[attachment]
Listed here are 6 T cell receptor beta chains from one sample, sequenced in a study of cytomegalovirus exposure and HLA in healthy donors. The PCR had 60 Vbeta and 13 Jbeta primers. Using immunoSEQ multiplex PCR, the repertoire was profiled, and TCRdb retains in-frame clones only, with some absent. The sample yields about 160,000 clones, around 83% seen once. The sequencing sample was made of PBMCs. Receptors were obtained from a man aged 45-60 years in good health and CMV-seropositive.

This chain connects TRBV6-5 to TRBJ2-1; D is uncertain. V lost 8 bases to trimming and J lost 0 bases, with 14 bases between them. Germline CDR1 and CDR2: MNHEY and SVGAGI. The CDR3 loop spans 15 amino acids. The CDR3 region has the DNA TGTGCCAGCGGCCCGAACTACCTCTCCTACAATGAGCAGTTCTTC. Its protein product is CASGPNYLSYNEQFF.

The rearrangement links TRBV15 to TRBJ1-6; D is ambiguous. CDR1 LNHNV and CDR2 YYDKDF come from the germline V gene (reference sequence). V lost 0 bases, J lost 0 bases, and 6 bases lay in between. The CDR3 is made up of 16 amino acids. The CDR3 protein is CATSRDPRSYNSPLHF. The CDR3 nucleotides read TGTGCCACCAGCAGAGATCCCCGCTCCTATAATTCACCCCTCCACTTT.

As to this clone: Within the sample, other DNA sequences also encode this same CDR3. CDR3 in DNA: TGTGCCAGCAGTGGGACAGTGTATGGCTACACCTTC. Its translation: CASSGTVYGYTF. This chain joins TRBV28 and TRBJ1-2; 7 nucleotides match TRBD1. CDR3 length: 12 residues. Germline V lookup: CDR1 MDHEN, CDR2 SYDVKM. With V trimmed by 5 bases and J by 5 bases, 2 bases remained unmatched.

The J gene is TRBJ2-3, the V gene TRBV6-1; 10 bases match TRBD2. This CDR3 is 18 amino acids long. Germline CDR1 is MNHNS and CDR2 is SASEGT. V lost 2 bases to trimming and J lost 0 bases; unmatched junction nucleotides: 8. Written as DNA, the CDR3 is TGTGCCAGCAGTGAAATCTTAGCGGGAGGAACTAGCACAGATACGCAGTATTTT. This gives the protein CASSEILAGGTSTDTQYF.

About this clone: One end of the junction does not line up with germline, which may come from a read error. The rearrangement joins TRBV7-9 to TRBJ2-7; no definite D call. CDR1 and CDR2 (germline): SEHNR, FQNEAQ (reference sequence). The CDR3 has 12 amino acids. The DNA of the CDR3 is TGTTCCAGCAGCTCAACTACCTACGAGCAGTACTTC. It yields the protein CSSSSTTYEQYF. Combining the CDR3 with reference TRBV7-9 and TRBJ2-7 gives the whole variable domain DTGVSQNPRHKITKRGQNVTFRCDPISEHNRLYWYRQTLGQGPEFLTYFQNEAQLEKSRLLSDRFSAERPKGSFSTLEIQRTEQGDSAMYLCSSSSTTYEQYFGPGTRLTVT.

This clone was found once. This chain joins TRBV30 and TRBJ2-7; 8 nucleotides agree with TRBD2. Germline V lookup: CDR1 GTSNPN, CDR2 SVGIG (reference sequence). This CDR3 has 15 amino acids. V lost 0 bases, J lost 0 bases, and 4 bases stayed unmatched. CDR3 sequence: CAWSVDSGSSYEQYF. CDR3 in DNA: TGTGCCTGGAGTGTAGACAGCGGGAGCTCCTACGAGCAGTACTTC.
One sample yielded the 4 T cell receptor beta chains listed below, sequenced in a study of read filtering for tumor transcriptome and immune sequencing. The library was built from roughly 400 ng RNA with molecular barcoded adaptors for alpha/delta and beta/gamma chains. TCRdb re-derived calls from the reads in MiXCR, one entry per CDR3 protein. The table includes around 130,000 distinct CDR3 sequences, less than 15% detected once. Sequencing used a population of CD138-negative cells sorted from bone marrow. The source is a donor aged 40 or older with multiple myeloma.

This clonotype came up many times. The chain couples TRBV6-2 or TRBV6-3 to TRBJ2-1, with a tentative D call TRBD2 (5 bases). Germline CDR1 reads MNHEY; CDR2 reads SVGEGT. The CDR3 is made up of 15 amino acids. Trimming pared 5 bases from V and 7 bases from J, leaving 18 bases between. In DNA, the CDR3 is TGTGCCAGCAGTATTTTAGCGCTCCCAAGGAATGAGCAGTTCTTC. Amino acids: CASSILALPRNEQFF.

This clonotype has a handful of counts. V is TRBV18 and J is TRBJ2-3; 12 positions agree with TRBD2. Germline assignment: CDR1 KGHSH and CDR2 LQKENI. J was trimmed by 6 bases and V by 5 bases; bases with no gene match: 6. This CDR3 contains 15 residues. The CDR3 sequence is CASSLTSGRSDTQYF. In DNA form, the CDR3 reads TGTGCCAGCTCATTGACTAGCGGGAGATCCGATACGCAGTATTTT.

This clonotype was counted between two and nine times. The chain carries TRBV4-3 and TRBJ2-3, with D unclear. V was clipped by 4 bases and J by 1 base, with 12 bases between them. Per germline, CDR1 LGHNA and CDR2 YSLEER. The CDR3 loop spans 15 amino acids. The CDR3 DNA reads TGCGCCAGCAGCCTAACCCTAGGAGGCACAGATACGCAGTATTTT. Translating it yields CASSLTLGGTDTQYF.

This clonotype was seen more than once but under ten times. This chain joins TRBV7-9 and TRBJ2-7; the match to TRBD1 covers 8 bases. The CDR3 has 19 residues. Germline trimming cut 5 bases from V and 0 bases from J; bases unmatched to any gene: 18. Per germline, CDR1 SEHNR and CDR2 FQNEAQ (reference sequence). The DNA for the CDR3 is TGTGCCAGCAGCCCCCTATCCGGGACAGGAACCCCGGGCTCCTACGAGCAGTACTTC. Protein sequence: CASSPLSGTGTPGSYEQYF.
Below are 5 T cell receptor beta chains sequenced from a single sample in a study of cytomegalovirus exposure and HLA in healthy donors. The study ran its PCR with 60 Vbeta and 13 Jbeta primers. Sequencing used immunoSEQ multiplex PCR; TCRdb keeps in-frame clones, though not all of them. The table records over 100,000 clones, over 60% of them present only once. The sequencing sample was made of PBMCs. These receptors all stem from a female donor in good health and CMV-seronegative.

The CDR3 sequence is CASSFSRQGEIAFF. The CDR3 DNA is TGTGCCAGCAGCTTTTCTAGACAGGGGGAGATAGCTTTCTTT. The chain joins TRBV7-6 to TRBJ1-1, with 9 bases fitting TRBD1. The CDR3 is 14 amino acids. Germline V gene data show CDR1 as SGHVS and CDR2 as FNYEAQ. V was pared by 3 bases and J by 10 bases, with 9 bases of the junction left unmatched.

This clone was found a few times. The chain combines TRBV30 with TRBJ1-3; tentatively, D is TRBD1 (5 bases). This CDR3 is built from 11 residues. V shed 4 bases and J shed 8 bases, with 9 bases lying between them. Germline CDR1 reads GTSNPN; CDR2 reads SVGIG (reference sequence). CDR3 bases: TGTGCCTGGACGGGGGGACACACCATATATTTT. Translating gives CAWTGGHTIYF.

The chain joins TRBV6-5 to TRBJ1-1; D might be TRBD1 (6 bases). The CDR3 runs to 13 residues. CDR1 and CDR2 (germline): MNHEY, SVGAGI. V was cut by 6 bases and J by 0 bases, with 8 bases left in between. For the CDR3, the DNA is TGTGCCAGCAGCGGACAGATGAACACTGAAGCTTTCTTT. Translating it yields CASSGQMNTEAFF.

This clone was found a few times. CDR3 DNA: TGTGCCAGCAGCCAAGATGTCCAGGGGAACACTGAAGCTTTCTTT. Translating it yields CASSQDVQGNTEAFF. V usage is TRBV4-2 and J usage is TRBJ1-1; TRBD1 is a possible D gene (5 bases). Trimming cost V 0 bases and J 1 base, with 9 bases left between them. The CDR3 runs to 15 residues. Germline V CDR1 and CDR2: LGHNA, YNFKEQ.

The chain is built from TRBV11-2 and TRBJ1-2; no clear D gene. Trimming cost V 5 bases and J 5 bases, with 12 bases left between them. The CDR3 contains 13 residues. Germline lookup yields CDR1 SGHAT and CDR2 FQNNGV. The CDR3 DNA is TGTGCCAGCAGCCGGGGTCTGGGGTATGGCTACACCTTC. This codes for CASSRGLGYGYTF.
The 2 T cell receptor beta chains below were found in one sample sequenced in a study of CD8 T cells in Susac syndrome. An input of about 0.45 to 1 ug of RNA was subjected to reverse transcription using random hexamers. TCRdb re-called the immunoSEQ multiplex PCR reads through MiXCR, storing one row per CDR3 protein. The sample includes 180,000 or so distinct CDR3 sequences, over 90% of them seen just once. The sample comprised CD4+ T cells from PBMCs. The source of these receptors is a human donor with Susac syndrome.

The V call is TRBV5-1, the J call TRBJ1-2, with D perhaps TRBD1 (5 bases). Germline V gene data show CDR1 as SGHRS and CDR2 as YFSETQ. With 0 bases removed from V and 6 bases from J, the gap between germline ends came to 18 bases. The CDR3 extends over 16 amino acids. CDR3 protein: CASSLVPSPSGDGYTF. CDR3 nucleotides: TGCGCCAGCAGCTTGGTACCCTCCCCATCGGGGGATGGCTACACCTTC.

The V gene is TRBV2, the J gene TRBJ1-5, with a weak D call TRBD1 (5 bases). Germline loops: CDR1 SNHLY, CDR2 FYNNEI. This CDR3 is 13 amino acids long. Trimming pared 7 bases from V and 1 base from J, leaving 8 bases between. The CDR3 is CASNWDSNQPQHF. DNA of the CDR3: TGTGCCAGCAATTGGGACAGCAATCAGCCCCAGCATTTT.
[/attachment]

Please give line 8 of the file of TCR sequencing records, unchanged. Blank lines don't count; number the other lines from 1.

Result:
One sample yielded the 4 T cell receptor beta chains listed below, sequenced in a study of read filtering for tumor transcriptome and immune sequencing. The library was built from roughly 400 ng RNA with molecular barcoded adaptors for alpha/delta and beta/gamma chains. TCRdb re-derived calls from the reads in MiXCR, one entry per CDR3 protein. The table includes around 130,000 distinct CDR3 sequences, less than 15% detected once. Sequencing used a population of CD138-negative cells sorted from bone marrow. The source is a donor aged 40 or older with multiple myeloma.